I think to understand the Catholic Church, it really helps to contemplate what it intends to nurture and has nurtured — saints. The reasons for the papacy, the reason for the Marian dogmas, the reason for the Eucharistic dogmas, etc etc — well one primary and foundational reason is to preserve the depth of _mystery_ for the faithful; it is to inculcate _holiness_ in sinful persons; it is to support and amplify _unending variety_ in devotion to God and Jesus Christ; it is to create an all-embracing culture of abundant life and complete joy. (At the very least, evaluating the Church’s workings on this basis would be helpful.)
Saints are models of holiness, models of imitating Christ which help us figure out how to imitate Him. They innovate ways which guide millions and transform the very life of the Church. Paul sets the tone with “imitate me, as I imitate Christ.” We attach to saints, we learn from saints, we rely on our supernatural family because — we are sinners and need all the help we can get! The Church is like the earthly access road to the communion of saints in the fullest way possible. The purpose of the liturgy of the hours, of the orders and special charisms, of the different theological schools, of the vast bodies of devotional literature, etc — it’s all there to grow the Body of Christ in every way possible. “To be all things to all men, so that I might save a few.”
Oh, if I could only communicate to you the beauty and comfort of the Church’s “we believe” in its precision and expansiveness! Especially in our reception of the Eucharist, we experience: every mission is a mission in and for the whole Church. The personality of our response to God can and will find a home in the universal Church – this is so emboldening! The Church is the home for the deepest spiritual work imaginable – let’s do it!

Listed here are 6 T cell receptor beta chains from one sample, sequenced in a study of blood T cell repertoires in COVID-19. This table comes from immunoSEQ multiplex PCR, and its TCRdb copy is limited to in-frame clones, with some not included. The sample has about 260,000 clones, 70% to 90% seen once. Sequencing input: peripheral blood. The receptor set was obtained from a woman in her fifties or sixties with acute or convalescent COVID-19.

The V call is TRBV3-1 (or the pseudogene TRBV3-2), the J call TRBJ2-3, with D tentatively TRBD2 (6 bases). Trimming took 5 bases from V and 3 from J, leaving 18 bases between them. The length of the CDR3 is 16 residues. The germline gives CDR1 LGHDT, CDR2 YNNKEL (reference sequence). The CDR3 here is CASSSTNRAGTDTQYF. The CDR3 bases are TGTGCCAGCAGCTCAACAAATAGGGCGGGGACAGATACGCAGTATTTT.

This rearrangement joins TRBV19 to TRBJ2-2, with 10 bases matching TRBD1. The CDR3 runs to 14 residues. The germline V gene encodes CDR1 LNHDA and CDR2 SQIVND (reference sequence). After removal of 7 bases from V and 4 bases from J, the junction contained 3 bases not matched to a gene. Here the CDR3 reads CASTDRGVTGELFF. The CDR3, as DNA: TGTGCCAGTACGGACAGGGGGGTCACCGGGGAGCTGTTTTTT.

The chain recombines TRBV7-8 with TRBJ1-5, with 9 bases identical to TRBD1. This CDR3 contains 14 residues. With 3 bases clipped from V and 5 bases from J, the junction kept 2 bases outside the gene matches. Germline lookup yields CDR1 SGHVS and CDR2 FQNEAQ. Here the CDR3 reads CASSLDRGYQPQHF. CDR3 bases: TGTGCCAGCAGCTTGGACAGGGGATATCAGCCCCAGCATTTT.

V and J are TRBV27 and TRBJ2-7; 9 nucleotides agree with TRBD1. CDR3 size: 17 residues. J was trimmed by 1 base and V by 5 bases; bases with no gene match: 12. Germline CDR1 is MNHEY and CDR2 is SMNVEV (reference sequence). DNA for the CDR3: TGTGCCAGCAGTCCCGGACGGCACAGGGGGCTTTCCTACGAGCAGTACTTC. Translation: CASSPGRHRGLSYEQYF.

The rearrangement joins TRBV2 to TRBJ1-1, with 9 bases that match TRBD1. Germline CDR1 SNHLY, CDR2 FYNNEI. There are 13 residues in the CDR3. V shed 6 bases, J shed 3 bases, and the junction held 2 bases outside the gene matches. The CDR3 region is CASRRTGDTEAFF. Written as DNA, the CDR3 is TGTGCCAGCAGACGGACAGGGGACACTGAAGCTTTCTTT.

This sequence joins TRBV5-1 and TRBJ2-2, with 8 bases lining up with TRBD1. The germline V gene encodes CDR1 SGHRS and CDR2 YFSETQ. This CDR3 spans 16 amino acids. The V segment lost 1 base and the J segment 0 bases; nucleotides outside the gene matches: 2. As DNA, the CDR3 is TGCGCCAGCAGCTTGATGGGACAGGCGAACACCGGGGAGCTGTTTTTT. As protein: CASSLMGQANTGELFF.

Once you are approaching and inside the Church, you will understand this variety and also the beauty of it all being “bound together” (religion) and “handed over” (tradition) within the one Church. No, it is not always pretty, and the call to “Rebuild my Church” is constant. She is not a finished house but a construction project always returning to her foundation and cornerstone (Christ), her “source and summit” (Christ in the Eucharist). And furthermore, the Church is not only a Church of office (Peter) but a Church of love (John) and a Church of world-transformation (Paul). The “office” aspect is codified in concert with others, to foster them and be fostered in turn. It is the visible umbrella allowing millions to take shelter in the invisible and, from within that shelter, to love, sacrifice self, pray unceasingly, and consecrate everything to God’s glory.
I pray the Church fulfill all its vocations and that we are courageous enough to recognize the true scope of its mission/s. Ultimately only God can pierce this amazing plurality, this messiness, this temporal design, this motley allotment of gifts, and reveal its Spirit-given reality to us—its eschatological essence in Christ. It is through Him alone that we come to see how eternal life is alive in the Church; yet He communicates this with many and consistent spiritual touches from the living cloud of witnesses in heaven. (They are not always officially canonized!) Christ uses His servants and friends to reach us, because cooperation in love is how God wills it to be.
“Individual salvation” is a misnomer— we are recreated in the New Adam as part of one body, one spirit, one redeemed corporate humanity; or we remain divided and splintered apart, under the reign of sin and death in the Old Adam. Choose rather to be transubstantiated into the Kingdom of Christ! Let us take the road of the saints! – boldly, humbly, patiently, with God Himself, sustained by the power of His Mystery. (Otherwise, it is perhaps the case that we do not even know what we’re really referring to when we say “the Catholic Church.”)
“God is Love” changes Ontology